Remember Aretha Franklin with the Queen of Soul’s Top 10 Greatest Songs

Aretha Franklin, the Queen of Soul, died Thursday at age 76 following years of ill health and a reported cancer battle.

A musical phenomenon who crossed musical, racial and gender barriers, Franklin began her vocal career as a teenager, singing gospel hymns in her father’s Detroit church. From these humble beginnings she scaled to the very heights of stardom, scoring her first national chart-topper in 1967 with a searing version of Otis Redding’s “Respect.”

Since then, the artist has notched 77 Hot 100 chart entries, and earned an astounding 18 Grammys out of 44 nominations. In 1987, two decades after her first No. 1, Franklin became the first woman to be inducted into the Rock & Roll Hall of Fame, and was later named the Greatest Singer of All Time by Rolling Stone.

RELATED: Aretha Franklin’s Death Is ‘Imminent’ as Source Confirms ‘She Has Been Ill for a Long Time’

In honor of her remarkable life and otherworldly talent, here are 10 of Franklin’s greatest songs.

1. “Respect” (1967)

Franklin’s signature song was written by soul great Otis Redding, who released his own version two years earlier on his 1965 album Otis Blue. Sung by Redding, the track reflected the stereotypical gender norms of the day: the man works hard for money, which his woman then spends. Sung by Franklin at her fiery best, the song was transformed into an anthem of empowerment for women. Recorded on Valentine’s Day 1967, it reached No. 1 that June. Her version was ultimately named one of the top five greatest songs of all time by Rolling Stone.

2. “Chain of Fools” (1968)

This hit off Franklin’s 1968 album Lady Soul was written by a very young Don Covay, who recorded a demo for Otis Redding. The early incarnation had a drastically different feel, recorded as “a straight blues song about field hands in the South,” according to Rolling Stone. However, after Franklin reworked the lyrics — and producer Jerry Wexler added an extra dose of stomp — the song took off, reaching No. 2 in January 1968.

3. “I Say Little Prayer” (1968)

Franklin took this Dionne Warwick hit — penned by the incomparable Burt Bacharach and Hal David — and made it a showstopper of her own. Ironically, she originally had no serious intention of recording it. Franklin and her backing group, the Sweet Inspirations, were singing the song as a warm-up in the studio one day when Jerry Wexler heard its potential. Franklin’s version, featuring Clayton Ivey’s hard-driving piano, was issued as the B-side to her single “The House That Jack Built,” and quickly began to receive airplay from radio DJs.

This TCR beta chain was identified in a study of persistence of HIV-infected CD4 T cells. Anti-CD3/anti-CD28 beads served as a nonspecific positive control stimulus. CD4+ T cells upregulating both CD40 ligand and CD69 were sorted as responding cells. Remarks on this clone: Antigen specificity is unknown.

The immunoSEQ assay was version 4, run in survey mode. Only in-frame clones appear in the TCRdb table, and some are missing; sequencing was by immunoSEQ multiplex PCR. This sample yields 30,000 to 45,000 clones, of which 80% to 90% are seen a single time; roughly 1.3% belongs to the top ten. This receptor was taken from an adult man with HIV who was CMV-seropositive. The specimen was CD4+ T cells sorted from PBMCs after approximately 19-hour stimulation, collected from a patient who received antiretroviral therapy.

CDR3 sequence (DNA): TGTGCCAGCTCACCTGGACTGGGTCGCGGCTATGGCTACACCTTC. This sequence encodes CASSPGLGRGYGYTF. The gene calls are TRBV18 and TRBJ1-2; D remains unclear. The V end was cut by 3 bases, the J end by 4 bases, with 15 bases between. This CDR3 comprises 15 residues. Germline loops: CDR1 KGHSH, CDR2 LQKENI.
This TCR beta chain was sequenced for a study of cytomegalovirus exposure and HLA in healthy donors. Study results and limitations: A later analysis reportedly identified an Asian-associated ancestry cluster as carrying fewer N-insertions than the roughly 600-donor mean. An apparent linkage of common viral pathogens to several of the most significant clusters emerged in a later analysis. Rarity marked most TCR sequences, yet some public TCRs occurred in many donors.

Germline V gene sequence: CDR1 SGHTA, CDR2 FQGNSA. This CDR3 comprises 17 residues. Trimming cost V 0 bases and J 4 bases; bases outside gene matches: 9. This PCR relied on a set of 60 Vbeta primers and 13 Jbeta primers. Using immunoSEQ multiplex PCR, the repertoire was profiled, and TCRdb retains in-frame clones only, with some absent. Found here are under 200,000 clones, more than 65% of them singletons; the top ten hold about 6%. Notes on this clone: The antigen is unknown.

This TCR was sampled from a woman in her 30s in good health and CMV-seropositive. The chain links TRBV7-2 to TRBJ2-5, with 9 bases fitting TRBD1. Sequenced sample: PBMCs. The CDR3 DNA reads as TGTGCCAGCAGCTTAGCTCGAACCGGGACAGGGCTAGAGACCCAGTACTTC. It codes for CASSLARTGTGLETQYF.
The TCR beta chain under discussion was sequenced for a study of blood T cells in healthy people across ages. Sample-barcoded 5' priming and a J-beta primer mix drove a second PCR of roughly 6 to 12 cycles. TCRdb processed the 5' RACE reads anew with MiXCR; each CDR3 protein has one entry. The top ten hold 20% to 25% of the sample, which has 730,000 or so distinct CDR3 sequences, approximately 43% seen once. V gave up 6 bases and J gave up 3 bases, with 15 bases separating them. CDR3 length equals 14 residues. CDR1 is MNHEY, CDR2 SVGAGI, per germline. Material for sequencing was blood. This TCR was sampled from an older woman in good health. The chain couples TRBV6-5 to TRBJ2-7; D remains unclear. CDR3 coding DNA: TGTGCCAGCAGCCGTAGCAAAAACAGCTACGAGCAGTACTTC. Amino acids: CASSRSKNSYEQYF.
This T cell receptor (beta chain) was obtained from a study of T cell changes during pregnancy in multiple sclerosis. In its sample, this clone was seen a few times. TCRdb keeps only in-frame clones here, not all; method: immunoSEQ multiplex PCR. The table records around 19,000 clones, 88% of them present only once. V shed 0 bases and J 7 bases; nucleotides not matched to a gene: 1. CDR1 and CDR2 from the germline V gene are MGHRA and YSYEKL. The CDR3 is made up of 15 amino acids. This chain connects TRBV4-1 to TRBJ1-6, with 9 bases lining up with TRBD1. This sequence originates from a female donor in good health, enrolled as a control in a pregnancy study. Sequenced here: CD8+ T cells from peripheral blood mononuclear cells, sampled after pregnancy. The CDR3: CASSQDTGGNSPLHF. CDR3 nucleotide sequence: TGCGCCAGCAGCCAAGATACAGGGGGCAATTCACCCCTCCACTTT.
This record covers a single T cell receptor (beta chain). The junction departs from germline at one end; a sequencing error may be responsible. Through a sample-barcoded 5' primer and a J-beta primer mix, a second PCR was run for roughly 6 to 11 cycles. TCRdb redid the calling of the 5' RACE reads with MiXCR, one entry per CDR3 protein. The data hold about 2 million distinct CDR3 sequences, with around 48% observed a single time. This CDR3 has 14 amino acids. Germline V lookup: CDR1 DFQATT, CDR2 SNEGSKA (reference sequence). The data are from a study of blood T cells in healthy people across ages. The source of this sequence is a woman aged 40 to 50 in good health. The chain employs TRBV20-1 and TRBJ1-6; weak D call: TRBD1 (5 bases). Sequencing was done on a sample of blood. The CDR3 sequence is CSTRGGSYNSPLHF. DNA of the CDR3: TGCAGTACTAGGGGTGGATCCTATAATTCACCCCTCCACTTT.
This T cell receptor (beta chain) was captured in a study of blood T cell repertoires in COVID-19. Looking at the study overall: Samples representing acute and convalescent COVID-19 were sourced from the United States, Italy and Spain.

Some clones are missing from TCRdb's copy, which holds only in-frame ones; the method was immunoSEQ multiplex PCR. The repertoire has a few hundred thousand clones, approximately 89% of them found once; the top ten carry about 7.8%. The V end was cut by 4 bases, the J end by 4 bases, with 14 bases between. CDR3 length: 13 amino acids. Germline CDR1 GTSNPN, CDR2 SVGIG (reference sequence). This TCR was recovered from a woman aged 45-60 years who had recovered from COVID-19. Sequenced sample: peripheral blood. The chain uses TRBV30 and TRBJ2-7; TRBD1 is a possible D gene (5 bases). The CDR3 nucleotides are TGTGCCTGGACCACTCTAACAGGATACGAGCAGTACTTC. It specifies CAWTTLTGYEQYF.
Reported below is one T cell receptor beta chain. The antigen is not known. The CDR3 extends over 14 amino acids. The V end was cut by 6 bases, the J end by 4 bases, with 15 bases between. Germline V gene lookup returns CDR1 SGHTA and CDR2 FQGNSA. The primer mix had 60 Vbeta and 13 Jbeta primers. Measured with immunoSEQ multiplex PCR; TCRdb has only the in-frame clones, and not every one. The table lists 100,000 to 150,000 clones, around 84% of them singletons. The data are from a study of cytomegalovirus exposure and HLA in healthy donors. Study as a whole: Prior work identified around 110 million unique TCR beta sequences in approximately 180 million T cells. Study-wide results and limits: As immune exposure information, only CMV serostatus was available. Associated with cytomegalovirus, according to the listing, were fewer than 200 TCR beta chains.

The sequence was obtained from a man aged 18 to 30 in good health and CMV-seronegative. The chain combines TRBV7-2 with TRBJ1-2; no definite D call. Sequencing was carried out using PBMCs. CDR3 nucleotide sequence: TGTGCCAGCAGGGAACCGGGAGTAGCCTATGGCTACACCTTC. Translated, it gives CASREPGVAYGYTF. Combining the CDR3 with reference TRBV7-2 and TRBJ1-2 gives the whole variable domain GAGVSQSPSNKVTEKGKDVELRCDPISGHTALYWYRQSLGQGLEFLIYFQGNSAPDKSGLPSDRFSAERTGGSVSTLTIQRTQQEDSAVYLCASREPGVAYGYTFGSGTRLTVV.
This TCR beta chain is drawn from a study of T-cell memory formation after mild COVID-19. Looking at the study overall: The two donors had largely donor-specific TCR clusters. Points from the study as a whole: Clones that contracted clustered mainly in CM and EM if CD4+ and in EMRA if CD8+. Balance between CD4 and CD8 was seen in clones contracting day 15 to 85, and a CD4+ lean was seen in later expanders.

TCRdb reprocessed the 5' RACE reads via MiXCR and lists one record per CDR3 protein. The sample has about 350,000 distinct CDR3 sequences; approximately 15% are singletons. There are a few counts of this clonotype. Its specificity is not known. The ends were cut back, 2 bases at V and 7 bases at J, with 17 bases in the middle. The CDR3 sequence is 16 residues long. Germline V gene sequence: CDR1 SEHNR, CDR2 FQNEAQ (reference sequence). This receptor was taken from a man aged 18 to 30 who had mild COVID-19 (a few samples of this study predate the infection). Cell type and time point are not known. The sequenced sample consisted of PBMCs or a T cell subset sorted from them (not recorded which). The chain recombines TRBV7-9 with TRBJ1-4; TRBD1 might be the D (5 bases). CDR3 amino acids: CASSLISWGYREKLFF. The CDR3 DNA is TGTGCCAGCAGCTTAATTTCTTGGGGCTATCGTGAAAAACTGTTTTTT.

4. “To Be Young Gifted and Black” (1972)

Nina Simone wrote and recorded “To Be Young, Gifted and Black” in 1969 as a tribute to A Raisin in the Sun playwright Lorraine Hansberry, who died of pancreatic cancer four years earlier. An instant anthem for the civil rights movement, Franklin’s gospel rendition became the title track for her 1972 album — her 20th. As both a social comment and a vocal performance, the song ranks among her very best.

5. “Think” (1968)

Something of a sequel (or at least distant cousin) of “Respect,” Franklin wrote this feminist rallying cry with Teddy White, her husband and manager at the time. Originally recorded for Atlantic Records with her crack crew of Muscle Shoals session players — including Joe South and Spooner Oldham — the song also provided the soundtrack to Franklin’s standout cameo in the 1980 comedy, The Blues Brothers.

6. “How I Got Over” (1972)

Clara Ward composed this gospel hymn in 1951, drawing on her experiences traveling throughout segregated states in the American South. White men were outraged that Ward and her singing group were riding in style in a luxurious Cadillac, so they swarmed the car and hurled racial slurs. The entourage finally escaped when Ward’s mother feigned demonic possession and began screaming at the men in tongues.

Legendary gospel queen Mahalia Jackson earned a Grammy for her version of the song in 1961, and two years later sang it on the steps of the Lincoln Memorial during the March on Washington alongside Dr. Martin Luther King. Franklin’s stunning rendition was featured on her 1972 live album, Amazing Grace.

7. “(You Make Me Feel Like) A Natural Woman” (1968)